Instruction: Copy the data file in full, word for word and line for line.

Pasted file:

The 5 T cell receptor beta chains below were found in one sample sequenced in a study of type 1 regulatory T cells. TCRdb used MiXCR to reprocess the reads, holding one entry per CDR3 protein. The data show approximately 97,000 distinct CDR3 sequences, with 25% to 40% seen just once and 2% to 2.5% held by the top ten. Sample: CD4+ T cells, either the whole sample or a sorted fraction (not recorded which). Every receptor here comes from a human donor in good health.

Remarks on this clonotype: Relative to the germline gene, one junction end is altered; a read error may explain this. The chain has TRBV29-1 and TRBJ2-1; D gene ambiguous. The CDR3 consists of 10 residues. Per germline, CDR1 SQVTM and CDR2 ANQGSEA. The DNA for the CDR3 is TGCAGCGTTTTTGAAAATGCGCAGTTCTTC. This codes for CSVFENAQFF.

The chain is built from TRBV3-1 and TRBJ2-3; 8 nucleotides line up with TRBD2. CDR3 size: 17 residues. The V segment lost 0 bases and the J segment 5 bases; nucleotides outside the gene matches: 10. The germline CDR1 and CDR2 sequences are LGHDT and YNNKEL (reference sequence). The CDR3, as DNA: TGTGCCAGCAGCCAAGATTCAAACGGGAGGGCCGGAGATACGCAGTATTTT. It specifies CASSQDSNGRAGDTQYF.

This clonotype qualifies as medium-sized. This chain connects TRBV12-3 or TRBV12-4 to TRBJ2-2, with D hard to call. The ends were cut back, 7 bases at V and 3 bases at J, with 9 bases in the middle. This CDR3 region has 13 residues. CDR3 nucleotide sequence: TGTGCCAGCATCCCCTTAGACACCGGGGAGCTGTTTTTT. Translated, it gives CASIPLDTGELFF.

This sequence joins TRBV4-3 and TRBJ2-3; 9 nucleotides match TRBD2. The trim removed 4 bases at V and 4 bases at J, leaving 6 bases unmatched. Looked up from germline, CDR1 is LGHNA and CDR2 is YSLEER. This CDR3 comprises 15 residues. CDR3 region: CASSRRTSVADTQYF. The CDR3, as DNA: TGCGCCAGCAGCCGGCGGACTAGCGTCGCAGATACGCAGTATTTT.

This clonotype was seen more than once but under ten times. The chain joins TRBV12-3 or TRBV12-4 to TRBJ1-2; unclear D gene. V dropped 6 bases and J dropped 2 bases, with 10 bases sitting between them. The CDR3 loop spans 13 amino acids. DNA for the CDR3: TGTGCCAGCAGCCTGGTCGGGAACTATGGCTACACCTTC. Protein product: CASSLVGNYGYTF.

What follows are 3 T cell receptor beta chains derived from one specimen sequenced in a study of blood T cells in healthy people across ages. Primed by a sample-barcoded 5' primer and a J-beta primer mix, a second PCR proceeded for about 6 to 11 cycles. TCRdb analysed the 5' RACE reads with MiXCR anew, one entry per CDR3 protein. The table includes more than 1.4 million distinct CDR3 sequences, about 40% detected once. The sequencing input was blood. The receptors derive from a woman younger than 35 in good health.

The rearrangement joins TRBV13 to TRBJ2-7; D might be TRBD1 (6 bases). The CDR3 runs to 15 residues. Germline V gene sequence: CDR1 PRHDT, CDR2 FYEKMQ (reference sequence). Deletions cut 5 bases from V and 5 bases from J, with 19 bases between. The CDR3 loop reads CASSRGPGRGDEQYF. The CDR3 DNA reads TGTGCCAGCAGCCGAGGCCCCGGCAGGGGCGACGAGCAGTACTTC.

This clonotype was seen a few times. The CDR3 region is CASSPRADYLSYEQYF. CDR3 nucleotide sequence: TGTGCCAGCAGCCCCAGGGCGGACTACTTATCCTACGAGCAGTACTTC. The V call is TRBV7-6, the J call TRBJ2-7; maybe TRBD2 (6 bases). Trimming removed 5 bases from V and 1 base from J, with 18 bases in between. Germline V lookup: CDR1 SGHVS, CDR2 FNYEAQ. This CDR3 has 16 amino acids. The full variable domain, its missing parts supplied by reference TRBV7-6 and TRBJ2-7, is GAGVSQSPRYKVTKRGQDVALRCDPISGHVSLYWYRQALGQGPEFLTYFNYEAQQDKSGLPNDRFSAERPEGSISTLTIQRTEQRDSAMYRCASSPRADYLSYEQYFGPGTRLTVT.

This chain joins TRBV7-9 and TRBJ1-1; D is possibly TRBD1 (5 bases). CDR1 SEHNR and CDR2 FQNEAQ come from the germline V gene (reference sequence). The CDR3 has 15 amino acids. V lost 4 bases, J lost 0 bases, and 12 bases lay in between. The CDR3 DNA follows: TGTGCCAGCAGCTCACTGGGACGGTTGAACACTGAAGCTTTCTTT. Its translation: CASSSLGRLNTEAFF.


The 5 T cell receptor beta chains below were found in one sample sequenced in a study of type 1 regulatory T cells. TCRdb used MiXCR to reprocess the reads, holding one entry per CDR3 protein. The data show approximately 97,000 distinct CDR3 sequences, with 25% to 40% seen just once and 2% to 2.5% held by the top ten. Sample: CD4+ T cells, either the whole sample or a sorted fraction (not recorded which). Every receptor here comes from a human donor in good health.

Remarks on this clonotype: Relative to the germline gene, one junction end is altered; a read error may explain this. The chain has TRBV29-1 and TRBJ2-1; D gene ambiguous. The CDR3 consists of 10 residues. Per germline, CDR1 SQVTM and CDR2 ANQGSEA. The DNA for the CDR3 is TGCAGCGTTTTTGAAAATGCGCAGTTCTTC. This codes for CSVFENAQFF.

The chain is built from TRBV3-1 and TRBJ2-3; 8 nucleotides line up with TRBD2. CDR3 size: 17 residues. The V segment lost 0 bases and the J segment 5 bases; nucleotides outside the gene matches: 10. The germline CDR1 and CDR2 sequences are LGHDT and YNNKEL (reference sequence). The CDR3, as DNA: TGTGCCAGCAGCCAAGATTCAAACGGGAGGGCCGGAGATACGCAGTATTTT. It specifies CASSQDSNGRAGDTQYF.

This clonotype qualifies as medium-sized. This chain connects TRBV12-3 or TRBV12-4 to TRBJ2-2, with D hard to call. The ends were cut back, 7 bases at V and 3 bases at J, with 9 bases in the middle. This CDR3 region has 13 residues. CDR3 nucleotide sequence: TGTGCCAGCATCCCCTTAGACACCGGGGAGCTGTTTTTT. Translated, it gives CASIPLDTGELFF.

This sequence joins TRBV4-3 and TRBJ2-3; 9 nucleotides match TRBD2. The trim removed 4 bases at V and 4 bases at J, leaving 6 bases unmatched. Looked up from germline, CDR1 is LGHNA and CDR2 is YSLEER. This CDR3 comprises 15 residues. CDR3 region: CASSRRTSVADTQYF. The CDR3, as DNA: TGCGCCAGCAGCCGGCGGACTAGCGTCGCAGATACGCAGTATTTT.

This clonotype was seen more than once but under ten times. The chain joins TRBV12-3 or TRBV12-4 to TRBJ1-2; unclear D gene. V dropped 6 bases and J dropped 2 bases, with 10 bases sitting between them. The CDR3 loop spans 13 amino acids. DNA for the CDR3: TGTGCCAGCAGCCTGGTCGGGAACTATGGCTACACCTTC. Protein product: CASSLVGNYGYTF.

What follows are 3 T cell receptor beta chains derived from one specimen sequenced in a study of blood T cells in healthy people across ages. Primed by a sample-barcoded 5' primer and a J-beta primer mix, a second PCR proceeded for about 6 to 11 cycles. TCRdb analysed the 5' RACE reads with MiXCR anew, one entry per CDR3 protein. The table includes more than 1.4 million distinct CDR3 sequences, about 40% detected once. The sequencing input was blood. The receptors derive from a woman younger than 35 in good health.

The rearrangement joins TRBV13 to TRBJ2-7; D might be TRBD1 (6 bases). The CDR3 runs to 15 residues. Germline V gene sequence: CDR1 PRHDT, CDR2 FYEKMQ (reference sequence). Deletions cut 5 bases from V and 5 bases from J, with 19 bases between. The CDR3 loop reads CASSRGPGRGDEQYF. The CDR3 DNA reads TGTGCCAGCAGCCGAGGCCCCGGCAGGGGCGACGAGCAGTACTTC.

This clonotype was seen a few times. The CDR3 region is CASSPRADYLSYEQYF. CDR3 nucleotide sequence: TGTGCCAGCAGCCCCAGGGCGGACTACTTATCCTACGAGCAGTACTTC. The V call is TRBV7-6, the J call TRBJ2-7; maybe TRBD2 (6 bases). Trimming removed 5 bases from V and 1 base from J, with 18 bases in between. Germline V lookup: CDR1 SGHVS, CDR2 FNYEAQ. This CDR3 has 16 amino acids. The full variable domain, its missing parts supplied by reference TRBV7-6 and TRBJ2-7, is GAGVSQSPRYKVTKRGQDVALRCDPISGHVSLYWYRQALGQGPEFLTYFNYEAQQDKSGLPNDRFSAERPEGSISTLTIQRTEQRDSAMYRCASSPRADYLSYEQYFGPGTRLTVT.

This chain joins TRBV7-9 and TRBJ1-1; D is possibly TRBD1 (5 bases). CDR1 SEHNR and CDR2 FQNEAQ come from the germline V gene (reference sequence). The CDR3 has 15 amino acids. V lost 4 bases, J lost 0 bases, and 12 bases lay in between. The CDR3 DNA follows: TGTGCCAGCAGCTCACTGGGACGGTTGAACACTGAAGCTTTCTTT. Its translation: CASSSLGRLNTEAFF.